Forget that such purchases are precluded by the Maastricht treaty (The European Union now has a long tradition of breaking its own rules).

The ECB has two kinds of assets:

-The financial claims it has acquired as a counterpart to the monetary base (i.e. the euros it is issuing).

-Its credibility, i.e. the belief that it is able and wants to achieve a low inflation rate in the Eurozone, which ensures that holding euros is a reasonable proposition.

To bail out Greece or Italy, the ECB must deplete its stock of at least one of those two assets.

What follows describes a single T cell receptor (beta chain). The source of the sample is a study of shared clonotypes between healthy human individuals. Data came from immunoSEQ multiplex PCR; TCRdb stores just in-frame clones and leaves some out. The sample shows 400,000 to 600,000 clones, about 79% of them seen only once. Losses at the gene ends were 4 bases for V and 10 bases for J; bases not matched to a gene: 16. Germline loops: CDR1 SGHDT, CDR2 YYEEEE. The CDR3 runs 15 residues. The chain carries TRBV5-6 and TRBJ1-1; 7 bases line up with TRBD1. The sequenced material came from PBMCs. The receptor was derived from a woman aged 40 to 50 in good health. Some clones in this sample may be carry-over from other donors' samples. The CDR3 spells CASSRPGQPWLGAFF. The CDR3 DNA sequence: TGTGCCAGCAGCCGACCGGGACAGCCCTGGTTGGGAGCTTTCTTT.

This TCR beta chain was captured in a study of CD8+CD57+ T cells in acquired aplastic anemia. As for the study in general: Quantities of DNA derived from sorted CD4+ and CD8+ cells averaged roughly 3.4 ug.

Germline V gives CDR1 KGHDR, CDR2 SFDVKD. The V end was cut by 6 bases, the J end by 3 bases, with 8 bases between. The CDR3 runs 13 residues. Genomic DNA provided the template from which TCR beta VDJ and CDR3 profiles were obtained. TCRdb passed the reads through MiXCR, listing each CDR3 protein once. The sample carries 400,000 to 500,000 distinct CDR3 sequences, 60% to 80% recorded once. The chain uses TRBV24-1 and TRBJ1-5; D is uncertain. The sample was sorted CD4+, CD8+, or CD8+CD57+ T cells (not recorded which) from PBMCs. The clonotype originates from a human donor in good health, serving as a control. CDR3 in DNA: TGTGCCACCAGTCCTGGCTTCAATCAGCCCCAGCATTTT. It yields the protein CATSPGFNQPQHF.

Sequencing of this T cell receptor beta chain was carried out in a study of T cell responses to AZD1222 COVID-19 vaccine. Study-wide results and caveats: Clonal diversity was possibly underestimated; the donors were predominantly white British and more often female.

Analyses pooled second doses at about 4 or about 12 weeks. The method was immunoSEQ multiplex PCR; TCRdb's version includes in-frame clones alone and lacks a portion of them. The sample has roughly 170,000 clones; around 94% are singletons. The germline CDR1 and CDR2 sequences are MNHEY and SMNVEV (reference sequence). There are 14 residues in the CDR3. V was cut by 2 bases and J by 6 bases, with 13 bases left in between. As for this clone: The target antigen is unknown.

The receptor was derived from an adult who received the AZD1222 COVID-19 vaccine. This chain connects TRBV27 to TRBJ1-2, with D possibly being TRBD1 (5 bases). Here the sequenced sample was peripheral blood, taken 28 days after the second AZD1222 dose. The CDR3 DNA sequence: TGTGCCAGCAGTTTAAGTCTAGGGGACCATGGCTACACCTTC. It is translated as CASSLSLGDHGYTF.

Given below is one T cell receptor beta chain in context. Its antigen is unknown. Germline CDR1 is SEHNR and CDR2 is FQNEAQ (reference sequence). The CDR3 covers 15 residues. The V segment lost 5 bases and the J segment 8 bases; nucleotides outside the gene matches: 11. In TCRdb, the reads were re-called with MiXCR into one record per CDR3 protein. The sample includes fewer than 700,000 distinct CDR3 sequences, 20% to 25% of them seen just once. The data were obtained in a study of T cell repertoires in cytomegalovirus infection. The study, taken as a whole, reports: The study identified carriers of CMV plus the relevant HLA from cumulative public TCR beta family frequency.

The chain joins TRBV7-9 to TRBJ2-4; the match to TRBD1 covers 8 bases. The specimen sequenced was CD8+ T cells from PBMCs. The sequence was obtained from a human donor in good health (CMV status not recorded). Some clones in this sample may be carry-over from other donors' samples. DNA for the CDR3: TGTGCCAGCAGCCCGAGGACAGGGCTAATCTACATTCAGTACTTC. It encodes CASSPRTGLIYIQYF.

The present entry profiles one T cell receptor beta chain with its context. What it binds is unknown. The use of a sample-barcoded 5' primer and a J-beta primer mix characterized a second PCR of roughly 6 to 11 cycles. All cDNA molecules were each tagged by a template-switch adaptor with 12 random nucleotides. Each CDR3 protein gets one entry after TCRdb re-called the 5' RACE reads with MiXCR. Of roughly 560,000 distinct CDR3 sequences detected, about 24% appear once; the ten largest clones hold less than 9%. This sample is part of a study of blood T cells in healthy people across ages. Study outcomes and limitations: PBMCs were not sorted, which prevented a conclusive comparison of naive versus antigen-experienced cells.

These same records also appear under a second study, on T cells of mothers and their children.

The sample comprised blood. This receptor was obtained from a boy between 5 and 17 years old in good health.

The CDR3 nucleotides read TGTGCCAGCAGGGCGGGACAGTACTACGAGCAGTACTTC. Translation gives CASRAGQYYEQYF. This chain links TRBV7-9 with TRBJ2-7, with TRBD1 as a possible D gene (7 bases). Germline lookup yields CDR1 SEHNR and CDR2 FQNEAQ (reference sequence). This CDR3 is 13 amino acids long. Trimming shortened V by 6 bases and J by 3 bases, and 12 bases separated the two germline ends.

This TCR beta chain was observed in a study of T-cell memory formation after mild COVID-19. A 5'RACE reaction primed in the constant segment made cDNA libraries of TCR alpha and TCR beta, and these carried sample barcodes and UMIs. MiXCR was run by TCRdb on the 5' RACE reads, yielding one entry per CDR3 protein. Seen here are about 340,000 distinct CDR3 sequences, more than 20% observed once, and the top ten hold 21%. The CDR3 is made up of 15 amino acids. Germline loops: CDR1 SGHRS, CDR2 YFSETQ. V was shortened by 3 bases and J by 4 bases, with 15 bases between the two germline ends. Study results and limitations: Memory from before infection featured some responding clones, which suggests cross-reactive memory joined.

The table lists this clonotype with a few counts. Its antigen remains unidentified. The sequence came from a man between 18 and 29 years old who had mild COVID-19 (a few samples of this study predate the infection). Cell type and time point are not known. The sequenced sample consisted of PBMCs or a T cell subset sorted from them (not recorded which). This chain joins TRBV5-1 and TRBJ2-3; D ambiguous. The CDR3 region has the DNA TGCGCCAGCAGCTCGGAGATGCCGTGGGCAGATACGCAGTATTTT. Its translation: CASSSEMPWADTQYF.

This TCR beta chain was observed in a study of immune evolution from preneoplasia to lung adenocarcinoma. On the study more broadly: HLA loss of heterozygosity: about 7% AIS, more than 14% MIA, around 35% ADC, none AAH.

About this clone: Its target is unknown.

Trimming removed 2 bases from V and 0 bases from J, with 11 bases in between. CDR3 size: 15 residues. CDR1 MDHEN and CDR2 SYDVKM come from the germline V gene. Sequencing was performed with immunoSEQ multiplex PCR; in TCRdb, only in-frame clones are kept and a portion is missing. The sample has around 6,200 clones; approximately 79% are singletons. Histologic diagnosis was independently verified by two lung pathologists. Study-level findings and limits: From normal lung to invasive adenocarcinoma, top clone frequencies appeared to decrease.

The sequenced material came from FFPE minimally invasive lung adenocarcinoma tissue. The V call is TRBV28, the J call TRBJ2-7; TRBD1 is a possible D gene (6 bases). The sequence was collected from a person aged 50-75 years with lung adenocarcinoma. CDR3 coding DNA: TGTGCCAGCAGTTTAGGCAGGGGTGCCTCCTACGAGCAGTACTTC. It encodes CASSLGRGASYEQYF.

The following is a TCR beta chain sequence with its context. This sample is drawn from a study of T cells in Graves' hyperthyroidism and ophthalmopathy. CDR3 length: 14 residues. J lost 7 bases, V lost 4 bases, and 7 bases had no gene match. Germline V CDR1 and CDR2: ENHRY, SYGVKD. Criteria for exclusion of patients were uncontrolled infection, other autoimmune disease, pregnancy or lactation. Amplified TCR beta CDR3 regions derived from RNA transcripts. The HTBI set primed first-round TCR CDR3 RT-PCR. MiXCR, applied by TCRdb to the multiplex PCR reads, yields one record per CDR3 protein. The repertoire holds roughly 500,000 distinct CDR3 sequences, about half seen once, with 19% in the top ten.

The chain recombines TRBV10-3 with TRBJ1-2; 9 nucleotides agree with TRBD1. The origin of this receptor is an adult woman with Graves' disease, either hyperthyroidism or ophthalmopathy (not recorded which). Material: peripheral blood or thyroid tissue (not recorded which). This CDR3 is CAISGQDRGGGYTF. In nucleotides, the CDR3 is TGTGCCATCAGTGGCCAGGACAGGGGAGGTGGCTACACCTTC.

Purchasing public debt while maintaining its credibility means that such purchases are not associated with a change in monetary policy.  This is what we call “sterilized intervention”. When acquiring Greek or Italian debt, the ECB does not issue Euros but instead sells some other asset (for example Gold or foreign reserves).  Unfortunately, the assets of the central banks are insufficient for any sizable bailout to take place. They are valued at some 2,200 bn EUR but a large part of it consists of loans to the banking sector that are necessary for it to get liquidity. At most roughly 1,000 bn EURs could perhaps be used, which is 3 times Greek debt but only 50% of Italian debt. This illustrates how the recent attack on Italy changes the equation completely:  It was once believed that bailing out Greece could eliminate contagion, but the countries that are next in line under the contagion scenario are too large, whether we consider national governments or the ECB; for this precise reason that scenario could not be eliminated even under a 100% Greek bailout. Note that at present the ECB only holds a minute 30 billion EUR in national debt.